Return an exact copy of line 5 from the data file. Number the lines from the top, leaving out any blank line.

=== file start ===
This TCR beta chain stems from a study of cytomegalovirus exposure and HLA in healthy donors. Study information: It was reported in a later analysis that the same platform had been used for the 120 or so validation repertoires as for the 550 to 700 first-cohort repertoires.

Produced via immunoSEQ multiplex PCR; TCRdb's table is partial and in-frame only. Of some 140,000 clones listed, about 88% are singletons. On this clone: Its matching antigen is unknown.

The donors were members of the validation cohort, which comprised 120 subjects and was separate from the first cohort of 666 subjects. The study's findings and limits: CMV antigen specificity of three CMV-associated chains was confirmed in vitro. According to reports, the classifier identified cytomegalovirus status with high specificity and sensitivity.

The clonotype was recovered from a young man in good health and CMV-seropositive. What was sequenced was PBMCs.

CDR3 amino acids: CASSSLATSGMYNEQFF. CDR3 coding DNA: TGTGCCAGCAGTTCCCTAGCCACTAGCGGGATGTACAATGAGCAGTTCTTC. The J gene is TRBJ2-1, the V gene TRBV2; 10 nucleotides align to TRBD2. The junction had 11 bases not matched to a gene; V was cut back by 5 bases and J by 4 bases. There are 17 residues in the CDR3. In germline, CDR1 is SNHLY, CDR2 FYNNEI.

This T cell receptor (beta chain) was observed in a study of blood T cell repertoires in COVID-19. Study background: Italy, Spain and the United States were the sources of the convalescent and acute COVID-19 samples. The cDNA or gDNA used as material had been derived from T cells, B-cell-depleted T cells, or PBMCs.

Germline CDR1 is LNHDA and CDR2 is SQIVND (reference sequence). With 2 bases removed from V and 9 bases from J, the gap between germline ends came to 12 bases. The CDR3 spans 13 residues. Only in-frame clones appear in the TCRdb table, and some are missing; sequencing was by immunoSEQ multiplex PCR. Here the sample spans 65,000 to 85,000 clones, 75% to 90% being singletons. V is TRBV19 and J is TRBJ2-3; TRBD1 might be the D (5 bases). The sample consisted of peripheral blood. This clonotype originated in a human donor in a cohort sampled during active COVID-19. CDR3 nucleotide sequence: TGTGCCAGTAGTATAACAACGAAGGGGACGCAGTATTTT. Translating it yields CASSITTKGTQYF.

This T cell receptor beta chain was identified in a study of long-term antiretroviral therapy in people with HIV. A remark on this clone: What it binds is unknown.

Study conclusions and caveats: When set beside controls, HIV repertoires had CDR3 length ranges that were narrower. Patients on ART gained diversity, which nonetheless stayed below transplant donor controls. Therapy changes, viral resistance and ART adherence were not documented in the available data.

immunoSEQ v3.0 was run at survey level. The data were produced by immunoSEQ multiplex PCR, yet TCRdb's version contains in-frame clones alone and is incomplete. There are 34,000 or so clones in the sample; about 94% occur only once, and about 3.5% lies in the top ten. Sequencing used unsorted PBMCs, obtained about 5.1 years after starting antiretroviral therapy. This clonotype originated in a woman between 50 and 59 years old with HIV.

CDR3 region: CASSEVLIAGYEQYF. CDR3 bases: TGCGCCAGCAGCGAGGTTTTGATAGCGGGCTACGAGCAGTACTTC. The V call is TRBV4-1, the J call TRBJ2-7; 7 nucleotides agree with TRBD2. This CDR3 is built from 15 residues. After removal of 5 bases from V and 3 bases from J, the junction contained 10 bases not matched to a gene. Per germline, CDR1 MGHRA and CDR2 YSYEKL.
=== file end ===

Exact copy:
CDR3 amino acids: CASSSLATSGMYNEQFF. CDR3 coding DNA: TGTGCCAGCAGTTCCCTAGCCACTAGCGGGATGTACAATGAGCAGTTCTTC. The J gene is TRBJ2-1, the V gene TRBV2; 10 nucleotides align to TRBD2. The junction had 11 bases not matched to a gene; V was cut back by 5 bases and J by 4 bases. There are 17 residues in the CDR3. In germline, CDR1 is SNHLY, CDR2 FYNNEI.